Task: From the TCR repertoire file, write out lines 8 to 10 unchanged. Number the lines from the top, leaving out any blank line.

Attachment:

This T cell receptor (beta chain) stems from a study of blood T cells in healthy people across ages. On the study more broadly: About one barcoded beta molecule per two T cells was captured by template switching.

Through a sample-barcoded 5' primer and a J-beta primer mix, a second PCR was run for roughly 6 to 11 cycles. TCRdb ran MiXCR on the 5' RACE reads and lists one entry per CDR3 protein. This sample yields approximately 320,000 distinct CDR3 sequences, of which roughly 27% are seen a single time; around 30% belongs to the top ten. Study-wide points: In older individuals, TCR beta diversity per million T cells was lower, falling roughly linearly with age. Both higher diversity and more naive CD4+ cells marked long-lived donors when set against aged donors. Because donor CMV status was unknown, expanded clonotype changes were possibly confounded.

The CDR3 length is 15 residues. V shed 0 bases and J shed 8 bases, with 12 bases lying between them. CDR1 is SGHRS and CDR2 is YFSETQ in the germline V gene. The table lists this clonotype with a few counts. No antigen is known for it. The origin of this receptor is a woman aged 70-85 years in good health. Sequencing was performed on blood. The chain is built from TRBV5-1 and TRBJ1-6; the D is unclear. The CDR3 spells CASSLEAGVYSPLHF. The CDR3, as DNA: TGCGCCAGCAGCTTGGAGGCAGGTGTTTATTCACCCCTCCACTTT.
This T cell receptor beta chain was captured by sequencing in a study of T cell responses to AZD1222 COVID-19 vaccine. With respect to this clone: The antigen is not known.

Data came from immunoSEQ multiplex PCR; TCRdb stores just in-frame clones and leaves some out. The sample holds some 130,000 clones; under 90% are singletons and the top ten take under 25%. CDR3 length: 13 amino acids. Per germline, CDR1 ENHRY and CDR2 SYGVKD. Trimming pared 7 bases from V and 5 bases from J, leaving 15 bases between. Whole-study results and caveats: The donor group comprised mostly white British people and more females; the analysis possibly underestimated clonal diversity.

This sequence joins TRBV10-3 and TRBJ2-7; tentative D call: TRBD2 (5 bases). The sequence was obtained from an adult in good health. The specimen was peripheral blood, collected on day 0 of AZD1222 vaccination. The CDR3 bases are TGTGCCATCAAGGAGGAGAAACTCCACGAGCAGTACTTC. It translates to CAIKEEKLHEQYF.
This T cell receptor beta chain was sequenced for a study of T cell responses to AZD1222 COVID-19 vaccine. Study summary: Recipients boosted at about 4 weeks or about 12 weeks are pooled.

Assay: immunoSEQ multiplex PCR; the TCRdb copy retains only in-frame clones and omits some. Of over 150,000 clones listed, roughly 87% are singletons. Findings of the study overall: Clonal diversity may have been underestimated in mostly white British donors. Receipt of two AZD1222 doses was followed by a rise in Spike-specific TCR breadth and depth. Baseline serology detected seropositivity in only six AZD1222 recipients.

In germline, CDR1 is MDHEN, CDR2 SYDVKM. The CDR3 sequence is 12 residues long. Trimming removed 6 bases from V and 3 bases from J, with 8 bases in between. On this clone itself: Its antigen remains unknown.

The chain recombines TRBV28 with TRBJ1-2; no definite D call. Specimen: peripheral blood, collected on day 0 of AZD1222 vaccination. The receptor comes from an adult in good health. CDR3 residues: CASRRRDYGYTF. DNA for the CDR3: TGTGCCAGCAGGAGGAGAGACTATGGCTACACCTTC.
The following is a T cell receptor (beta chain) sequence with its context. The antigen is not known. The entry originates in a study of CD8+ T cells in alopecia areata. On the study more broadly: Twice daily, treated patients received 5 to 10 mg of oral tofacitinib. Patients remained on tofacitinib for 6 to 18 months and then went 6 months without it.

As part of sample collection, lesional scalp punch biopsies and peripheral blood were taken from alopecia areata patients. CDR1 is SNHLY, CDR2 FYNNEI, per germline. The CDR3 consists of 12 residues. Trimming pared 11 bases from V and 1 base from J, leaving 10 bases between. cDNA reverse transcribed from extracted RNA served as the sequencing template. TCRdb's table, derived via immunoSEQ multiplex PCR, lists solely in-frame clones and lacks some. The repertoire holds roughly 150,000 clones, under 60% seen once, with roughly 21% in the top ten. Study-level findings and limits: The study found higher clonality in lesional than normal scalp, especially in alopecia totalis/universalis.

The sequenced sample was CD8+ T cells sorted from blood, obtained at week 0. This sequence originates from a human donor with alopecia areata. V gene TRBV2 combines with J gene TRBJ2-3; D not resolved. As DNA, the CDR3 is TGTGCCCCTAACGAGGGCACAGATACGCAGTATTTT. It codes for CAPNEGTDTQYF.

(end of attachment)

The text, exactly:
Assay: immunoSEQ multiplex PCR; the TCRdb copy retains only in-frame clones and omits some. Of over 150,000 clones listed, roughly 87% are singletons. Findings of the study overall: Clonal diversity may have been underestimated in mostly white British donors. Receipt of two AZD1222 doses was followed by a rise in Spike-specific TCR breadth and depth. Baseline serology detected seropositivity in only six AZD1222 recipients.

In germline, CDR1 is MDHEN, CDR2 SYDVKM. The CDR3 sequence is 12 residues long. Trimming removed 6 bases from V and 3 bases from J, with 8 bases in between. On this clone itself: Its antigen remains unknown.

The chain recombines TRBV28 with TRBJ1-2; no definite D call. Specimen: peripheral blood, collected on day 0 of AZD1222 vaccination. The receptor comes from an adult in good health. CDR3 residues: CASRRRDYGYTF. DNA for the CDR3: TGTGCCAGCAGGAGGAGAGACTATGGCTACACCTTC.